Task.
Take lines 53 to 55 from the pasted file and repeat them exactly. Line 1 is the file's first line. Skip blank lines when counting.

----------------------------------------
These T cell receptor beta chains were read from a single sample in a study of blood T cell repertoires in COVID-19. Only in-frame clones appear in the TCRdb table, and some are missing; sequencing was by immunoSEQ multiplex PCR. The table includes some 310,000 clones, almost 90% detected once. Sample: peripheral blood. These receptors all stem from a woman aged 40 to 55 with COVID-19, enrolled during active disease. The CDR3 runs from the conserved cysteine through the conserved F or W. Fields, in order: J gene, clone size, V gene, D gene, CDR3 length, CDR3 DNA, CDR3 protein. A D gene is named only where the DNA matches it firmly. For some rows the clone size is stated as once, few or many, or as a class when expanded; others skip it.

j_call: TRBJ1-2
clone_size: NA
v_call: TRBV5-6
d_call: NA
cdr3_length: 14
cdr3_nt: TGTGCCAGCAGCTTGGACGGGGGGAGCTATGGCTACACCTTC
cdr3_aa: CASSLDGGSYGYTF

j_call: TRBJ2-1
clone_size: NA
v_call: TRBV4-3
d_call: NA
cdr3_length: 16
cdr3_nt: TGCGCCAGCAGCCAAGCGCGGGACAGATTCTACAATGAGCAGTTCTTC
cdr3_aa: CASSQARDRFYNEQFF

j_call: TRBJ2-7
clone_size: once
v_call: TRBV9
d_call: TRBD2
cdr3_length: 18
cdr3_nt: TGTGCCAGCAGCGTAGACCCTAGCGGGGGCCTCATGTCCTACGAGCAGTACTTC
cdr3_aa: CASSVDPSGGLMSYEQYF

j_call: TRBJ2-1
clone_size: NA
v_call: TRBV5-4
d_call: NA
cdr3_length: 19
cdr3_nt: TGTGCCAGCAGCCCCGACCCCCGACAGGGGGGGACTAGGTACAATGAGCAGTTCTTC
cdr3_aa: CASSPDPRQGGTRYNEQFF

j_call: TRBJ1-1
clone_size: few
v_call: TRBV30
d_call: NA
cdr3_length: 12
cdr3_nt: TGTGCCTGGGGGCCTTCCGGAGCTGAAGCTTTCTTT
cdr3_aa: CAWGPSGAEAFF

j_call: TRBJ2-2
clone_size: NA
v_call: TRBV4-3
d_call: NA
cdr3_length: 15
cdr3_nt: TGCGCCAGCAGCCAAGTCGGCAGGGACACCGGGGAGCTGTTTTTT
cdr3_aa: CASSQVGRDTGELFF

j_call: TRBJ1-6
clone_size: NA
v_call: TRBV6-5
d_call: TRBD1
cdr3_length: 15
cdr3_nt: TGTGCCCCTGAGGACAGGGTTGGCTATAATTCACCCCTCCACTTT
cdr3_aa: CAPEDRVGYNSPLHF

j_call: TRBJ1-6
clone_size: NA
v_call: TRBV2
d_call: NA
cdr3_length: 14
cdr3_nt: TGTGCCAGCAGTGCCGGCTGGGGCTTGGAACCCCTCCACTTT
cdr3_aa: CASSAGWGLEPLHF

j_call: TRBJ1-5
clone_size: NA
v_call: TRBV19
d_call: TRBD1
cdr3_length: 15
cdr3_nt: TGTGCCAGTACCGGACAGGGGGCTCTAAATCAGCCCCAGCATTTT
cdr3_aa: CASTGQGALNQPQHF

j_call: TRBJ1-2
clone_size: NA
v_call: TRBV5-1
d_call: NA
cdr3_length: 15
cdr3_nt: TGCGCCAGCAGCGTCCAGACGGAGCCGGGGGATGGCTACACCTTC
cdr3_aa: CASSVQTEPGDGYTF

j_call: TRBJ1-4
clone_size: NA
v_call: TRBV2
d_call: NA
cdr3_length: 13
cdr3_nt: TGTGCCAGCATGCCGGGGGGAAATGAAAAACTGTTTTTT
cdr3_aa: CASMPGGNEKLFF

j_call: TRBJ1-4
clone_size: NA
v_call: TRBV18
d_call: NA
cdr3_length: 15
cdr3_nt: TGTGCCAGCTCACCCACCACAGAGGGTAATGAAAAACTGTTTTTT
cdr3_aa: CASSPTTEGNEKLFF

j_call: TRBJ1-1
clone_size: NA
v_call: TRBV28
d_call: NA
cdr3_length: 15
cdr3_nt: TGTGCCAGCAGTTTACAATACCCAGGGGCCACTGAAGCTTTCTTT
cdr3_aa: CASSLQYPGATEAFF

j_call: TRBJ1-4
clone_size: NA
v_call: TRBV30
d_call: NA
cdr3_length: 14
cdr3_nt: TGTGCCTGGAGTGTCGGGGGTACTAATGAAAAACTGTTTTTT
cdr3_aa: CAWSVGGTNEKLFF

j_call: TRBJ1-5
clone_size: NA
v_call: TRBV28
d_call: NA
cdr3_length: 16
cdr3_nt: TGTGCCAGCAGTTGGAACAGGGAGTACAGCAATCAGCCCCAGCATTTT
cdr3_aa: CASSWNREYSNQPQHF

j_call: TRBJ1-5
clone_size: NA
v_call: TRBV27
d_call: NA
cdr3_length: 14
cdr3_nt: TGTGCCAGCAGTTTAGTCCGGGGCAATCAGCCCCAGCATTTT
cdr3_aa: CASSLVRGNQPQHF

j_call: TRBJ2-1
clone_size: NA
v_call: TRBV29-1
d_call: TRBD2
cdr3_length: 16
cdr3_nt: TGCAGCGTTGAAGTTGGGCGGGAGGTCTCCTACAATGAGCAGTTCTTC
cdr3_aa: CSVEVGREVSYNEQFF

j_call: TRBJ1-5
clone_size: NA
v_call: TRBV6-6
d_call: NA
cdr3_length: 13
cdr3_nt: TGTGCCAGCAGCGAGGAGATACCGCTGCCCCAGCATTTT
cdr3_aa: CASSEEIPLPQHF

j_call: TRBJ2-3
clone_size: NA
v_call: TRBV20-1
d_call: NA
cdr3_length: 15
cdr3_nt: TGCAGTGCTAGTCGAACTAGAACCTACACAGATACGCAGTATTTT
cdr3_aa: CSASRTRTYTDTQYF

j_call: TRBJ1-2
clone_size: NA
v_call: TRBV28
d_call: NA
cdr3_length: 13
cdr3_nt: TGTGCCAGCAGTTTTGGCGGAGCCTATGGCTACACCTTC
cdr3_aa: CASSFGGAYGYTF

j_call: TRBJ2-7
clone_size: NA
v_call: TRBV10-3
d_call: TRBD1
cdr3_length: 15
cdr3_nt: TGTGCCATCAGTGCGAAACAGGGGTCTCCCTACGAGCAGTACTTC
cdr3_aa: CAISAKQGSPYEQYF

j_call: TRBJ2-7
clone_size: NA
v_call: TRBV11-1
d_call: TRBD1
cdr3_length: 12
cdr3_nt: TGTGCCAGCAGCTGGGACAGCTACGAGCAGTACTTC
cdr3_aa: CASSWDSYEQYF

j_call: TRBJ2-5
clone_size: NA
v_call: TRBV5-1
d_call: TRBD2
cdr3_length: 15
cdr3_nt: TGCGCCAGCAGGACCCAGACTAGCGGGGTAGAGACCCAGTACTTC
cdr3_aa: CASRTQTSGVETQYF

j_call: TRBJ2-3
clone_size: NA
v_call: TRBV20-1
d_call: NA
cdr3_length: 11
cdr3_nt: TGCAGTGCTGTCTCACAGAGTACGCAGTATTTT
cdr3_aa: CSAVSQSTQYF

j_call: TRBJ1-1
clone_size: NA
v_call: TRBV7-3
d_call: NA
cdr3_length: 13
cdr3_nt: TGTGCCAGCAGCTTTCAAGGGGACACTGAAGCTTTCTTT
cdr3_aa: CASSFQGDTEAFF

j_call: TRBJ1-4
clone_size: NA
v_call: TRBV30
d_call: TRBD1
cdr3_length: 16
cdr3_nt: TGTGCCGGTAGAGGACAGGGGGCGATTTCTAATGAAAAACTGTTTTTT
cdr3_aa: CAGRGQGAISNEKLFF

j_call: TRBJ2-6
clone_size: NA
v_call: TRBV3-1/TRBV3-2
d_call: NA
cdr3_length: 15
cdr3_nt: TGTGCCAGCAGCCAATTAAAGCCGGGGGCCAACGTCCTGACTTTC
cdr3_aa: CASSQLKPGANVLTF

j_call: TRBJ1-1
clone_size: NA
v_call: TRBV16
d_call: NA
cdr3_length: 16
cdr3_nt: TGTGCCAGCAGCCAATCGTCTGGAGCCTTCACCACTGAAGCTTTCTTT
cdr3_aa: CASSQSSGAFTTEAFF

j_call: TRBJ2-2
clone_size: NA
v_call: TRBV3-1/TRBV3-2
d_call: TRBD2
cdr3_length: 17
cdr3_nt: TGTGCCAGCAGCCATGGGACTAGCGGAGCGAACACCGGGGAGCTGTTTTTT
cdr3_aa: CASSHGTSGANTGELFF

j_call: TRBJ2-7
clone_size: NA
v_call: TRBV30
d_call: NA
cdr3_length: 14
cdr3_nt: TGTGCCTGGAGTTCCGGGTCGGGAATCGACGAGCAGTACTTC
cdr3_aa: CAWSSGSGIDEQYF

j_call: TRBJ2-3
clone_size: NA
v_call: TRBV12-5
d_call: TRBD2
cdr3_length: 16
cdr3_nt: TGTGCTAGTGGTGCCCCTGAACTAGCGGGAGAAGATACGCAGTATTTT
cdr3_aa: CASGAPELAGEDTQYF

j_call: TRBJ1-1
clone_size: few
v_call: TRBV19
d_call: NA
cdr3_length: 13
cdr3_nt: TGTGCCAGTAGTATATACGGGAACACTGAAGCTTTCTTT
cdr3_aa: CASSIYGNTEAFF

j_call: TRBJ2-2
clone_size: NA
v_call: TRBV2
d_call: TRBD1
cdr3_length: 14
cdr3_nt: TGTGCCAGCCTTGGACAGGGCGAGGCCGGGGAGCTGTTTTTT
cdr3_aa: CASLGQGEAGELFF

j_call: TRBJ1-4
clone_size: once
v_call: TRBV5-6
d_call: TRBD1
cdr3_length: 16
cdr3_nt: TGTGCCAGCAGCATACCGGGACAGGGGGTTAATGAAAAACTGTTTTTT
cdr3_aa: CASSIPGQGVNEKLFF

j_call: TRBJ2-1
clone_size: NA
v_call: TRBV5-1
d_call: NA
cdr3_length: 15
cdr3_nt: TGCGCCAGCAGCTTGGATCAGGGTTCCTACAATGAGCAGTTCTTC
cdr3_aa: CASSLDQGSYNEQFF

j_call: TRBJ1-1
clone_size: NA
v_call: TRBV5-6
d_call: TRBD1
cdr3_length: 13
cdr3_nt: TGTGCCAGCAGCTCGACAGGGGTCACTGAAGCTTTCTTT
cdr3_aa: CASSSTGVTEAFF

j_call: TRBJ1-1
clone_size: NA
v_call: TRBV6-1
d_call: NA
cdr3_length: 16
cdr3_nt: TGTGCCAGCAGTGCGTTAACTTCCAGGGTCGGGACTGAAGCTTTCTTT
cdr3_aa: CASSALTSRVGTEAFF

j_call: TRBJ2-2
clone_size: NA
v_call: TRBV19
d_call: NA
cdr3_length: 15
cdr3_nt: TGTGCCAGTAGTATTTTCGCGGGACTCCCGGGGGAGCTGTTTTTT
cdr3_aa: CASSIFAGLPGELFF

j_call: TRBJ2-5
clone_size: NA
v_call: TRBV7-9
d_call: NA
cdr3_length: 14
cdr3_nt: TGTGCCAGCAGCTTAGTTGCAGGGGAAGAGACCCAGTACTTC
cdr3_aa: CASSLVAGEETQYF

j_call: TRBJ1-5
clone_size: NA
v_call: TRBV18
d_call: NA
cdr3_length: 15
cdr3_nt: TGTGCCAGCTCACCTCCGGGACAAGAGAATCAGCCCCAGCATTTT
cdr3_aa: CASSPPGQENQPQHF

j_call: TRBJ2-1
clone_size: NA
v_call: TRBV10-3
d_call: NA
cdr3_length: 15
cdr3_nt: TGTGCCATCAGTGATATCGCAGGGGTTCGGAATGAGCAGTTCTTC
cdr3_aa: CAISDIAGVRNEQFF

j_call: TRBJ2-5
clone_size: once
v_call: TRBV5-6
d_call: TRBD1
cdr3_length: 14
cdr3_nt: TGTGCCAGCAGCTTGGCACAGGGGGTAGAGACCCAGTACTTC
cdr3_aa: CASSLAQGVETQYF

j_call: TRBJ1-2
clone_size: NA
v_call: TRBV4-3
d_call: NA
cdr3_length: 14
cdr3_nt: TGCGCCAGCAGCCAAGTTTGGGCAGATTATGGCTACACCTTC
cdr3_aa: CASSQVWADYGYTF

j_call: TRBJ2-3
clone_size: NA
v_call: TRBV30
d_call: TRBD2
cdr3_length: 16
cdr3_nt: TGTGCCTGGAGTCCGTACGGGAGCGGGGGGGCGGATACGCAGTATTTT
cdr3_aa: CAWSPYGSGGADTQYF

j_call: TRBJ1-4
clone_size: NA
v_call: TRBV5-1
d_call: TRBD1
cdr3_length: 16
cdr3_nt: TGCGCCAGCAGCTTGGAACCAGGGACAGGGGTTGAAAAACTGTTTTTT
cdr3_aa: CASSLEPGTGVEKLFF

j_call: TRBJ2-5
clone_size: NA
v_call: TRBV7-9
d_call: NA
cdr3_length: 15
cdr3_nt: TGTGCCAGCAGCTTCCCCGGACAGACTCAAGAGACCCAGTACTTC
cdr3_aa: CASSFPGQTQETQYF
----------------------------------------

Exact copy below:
v_call: TRBV2
d_call: NA
cdr3_length: 14